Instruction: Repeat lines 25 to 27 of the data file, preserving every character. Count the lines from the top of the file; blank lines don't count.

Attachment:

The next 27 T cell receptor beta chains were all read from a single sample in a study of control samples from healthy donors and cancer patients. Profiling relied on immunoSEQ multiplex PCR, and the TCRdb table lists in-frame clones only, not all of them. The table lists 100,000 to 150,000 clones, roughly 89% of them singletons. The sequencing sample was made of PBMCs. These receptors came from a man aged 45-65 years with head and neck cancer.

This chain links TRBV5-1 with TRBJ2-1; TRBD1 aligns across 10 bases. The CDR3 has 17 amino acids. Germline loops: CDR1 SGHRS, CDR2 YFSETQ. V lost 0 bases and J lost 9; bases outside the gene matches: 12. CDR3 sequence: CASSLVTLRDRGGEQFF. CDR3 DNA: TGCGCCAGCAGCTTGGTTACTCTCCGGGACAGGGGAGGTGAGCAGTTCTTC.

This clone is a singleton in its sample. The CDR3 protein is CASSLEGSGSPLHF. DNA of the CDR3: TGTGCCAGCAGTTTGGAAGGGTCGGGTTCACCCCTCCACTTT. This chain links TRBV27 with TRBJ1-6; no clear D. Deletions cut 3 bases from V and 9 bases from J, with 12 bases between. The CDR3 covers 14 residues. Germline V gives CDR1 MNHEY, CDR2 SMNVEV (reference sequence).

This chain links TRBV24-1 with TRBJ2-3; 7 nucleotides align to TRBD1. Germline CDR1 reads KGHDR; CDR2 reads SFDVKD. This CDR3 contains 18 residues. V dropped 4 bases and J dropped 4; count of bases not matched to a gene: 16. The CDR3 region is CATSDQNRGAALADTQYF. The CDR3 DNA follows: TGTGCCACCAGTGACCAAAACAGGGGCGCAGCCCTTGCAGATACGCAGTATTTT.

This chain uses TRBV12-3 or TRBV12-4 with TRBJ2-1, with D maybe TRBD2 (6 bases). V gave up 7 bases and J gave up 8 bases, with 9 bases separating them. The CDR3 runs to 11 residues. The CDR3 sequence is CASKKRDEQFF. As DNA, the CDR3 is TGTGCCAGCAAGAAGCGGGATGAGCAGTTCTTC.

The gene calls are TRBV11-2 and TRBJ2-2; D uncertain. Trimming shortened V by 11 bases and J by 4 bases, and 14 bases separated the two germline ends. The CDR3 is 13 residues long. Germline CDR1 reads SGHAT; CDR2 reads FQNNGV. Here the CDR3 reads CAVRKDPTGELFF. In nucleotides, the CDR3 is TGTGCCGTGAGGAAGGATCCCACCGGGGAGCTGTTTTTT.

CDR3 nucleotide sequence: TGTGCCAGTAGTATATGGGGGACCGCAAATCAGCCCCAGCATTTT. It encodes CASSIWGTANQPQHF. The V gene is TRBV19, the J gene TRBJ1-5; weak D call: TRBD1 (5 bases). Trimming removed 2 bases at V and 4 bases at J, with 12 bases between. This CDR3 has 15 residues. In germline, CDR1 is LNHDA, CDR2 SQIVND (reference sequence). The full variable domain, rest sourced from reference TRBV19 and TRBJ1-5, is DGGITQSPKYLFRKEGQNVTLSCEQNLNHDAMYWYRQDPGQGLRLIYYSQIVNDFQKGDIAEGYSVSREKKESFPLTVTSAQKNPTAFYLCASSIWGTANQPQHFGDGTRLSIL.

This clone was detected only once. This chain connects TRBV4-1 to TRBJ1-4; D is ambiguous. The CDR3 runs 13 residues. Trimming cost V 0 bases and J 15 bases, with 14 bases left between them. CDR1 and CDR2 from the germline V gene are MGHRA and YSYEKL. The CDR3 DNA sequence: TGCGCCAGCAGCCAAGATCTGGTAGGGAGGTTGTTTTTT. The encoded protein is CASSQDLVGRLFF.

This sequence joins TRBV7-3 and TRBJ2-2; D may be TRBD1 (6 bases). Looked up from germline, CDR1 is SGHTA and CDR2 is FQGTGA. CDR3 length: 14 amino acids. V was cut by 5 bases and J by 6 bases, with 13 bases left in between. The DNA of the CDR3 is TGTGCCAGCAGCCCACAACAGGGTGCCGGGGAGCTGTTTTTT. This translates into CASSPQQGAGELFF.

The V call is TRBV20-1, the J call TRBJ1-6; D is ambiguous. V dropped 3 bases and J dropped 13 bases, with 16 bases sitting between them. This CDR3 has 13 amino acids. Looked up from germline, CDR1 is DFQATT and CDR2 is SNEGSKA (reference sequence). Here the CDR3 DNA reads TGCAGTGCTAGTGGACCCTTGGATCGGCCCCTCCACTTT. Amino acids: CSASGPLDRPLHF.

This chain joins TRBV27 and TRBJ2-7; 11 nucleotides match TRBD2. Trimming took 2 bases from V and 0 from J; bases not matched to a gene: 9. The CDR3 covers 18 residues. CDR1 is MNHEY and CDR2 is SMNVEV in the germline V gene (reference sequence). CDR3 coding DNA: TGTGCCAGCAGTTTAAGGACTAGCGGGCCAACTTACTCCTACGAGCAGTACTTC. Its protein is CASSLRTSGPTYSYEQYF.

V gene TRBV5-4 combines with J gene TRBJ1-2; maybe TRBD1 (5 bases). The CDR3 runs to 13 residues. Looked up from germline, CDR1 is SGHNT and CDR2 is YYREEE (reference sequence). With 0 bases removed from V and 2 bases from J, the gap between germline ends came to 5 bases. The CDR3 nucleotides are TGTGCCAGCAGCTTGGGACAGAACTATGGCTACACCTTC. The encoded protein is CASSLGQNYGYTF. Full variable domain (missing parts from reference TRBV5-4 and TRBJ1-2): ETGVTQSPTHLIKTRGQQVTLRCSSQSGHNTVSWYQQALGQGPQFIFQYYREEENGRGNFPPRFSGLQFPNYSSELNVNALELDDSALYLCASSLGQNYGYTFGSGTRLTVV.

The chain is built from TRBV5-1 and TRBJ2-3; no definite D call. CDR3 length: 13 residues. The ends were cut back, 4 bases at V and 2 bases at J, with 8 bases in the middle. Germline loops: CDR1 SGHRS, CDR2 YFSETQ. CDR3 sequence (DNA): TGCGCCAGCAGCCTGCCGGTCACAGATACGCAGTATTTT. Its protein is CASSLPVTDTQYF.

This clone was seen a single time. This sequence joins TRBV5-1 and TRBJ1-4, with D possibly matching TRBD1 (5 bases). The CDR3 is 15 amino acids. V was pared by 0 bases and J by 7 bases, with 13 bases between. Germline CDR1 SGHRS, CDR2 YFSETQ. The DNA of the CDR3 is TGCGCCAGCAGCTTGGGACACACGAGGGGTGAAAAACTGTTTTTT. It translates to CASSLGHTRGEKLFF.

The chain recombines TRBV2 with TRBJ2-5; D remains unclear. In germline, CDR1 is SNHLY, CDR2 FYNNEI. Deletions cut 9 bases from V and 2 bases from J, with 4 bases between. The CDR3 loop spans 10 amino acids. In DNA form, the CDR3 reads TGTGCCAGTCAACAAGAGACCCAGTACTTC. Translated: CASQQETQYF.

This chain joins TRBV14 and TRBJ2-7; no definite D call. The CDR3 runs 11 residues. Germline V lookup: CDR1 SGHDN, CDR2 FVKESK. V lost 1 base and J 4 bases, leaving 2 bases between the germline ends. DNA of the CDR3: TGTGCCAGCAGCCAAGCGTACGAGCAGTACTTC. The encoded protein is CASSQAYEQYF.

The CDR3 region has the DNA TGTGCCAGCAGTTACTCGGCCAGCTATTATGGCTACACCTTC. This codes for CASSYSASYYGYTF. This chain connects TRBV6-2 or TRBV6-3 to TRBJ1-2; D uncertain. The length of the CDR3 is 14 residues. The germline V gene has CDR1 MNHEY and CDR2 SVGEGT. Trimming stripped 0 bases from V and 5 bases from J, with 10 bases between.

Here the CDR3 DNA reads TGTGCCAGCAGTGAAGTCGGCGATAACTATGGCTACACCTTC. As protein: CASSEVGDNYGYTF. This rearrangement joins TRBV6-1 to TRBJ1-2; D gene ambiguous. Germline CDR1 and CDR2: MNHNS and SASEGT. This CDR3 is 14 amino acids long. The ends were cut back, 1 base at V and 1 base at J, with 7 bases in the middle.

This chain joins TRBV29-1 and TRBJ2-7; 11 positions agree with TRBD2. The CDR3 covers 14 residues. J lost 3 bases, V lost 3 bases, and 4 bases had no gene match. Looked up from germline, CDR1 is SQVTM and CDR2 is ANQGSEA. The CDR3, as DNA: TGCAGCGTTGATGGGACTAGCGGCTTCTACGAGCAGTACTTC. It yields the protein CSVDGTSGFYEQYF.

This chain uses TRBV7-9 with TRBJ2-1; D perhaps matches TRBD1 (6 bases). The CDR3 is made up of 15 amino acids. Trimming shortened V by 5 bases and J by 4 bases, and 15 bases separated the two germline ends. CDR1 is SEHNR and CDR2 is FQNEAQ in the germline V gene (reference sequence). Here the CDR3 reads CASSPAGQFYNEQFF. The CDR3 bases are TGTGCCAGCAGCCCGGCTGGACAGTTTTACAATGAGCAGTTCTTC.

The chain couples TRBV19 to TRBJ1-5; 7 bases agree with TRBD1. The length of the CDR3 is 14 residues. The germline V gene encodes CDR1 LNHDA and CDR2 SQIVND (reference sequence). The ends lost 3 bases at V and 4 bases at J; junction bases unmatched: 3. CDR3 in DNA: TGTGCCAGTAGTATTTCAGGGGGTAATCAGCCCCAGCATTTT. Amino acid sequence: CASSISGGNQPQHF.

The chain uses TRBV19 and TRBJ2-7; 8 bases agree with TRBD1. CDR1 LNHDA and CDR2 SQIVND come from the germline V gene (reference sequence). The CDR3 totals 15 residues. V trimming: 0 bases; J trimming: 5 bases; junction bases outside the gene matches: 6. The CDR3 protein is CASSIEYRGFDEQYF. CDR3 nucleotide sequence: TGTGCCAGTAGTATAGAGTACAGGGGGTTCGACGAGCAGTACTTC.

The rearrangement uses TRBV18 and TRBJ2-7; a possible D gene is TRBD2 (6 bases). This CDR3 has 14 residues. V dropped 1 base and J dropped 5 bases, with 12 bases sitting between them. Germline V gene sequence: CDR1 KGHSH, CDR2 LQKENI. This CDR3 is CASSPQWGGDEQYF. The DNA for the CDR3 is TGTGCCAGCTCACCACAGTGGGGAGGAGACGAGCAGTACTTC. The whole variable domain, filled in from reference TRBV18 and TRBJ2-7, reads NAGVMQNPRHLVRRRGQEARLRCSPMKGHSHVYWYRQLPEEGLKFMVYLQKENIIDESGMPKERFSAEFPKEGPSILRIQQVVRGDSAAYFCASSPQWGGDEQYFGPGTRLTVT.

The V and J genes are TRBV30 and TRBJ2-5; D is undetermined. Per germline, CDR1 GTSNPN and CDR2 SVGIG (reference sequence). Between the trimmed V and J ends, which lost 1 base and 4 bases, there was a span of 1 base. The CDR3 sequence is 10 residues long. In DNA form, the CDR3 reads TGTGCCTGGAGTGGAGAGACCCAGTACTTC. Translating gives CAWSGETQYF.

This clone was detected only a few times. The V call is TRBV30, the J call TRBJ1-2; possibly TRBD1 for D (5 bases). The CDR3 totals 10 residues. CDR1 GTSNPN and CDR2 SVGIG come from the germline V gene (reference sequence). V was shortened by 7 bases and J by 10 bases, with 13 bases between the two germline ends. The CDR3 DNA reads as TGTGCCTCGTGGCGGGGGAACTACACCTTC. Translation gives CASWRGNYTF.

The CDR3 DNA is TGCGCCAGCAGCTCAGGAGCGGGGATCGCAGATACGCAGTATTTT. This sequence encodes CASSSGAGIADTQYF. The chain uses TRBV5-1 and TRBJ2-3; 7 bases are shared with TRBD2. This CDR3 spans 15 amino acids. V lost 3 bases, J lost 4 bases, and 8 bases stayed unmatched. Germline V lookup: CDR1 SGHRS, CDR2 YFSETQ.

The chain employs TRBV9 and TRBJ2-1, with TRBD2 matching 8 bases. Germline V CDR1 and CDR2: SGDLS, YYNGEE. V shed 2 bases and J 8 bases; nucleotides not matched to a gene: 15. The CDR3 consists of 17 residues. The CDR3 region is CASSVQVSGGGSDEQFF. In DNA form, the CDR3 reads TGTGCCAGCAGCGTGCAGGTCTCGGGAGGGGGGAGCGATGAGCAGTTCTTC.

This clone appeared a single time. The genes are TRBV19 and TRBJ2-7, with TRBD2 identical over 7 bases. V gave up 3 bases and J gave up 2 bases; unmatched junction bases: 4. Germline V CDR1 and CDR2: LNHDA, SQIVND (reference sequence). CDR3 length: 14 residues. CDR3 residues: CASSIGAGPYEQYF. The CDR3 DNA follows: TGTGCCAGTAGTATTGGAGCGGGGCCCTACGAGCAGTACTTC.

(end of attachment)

This clone was detected only a few times. The V call is TRBV30, the J call TRBJ1-2; possibly TRBD1 for D (5 bases). The CDR3 totals 10 residues. CDR1 GTSNPN and CDR2 SVGIG come from the germline V gene (reference sequence). V was shortened by 7 bases and J by 10 bases, with 13 bases between the two germline ends. The CDR3 DNA reads as TGTGCCTCGTGGCGGGGGAACTACACCTTC. Translation gives CASWRGNYTF.

The CDR3 DNA is TGCGCCAGCAGCTCAGGAGCGGGGATCGCAGATACGCAGTATTTT. This sequence encodes CASSSGAGIADTQYF. The chain uses TRBV5-1 and TRBJ2-3; 7 bases are shared with TRBD2. This CDR3 spans 15 amino acids. V lost 3 bases, J lost 4 bases, and 8 bases stayed unmatched. Germline V lookup: CDR1 SGHRS, CDR2 YFSETQ.

The chain employs TRBV9 and TRBJ2-1, with TRBD2 matching 8 bases. Germline V CDR1 and CDR2: SGDLS, YYNGEE. V shed 2 bases and J 8 bases; nucleotides not matched to a gene: 15. The CDR3 consists of 17 residues. The CDR3 region is CASSVQVSGGGSDEQFF. In DNA form, the CDR3 reads TGTGCCAGCAGCGTGCAGGTCTCGGGAGGGGGGAGCGATGAGCAGTTCTTC.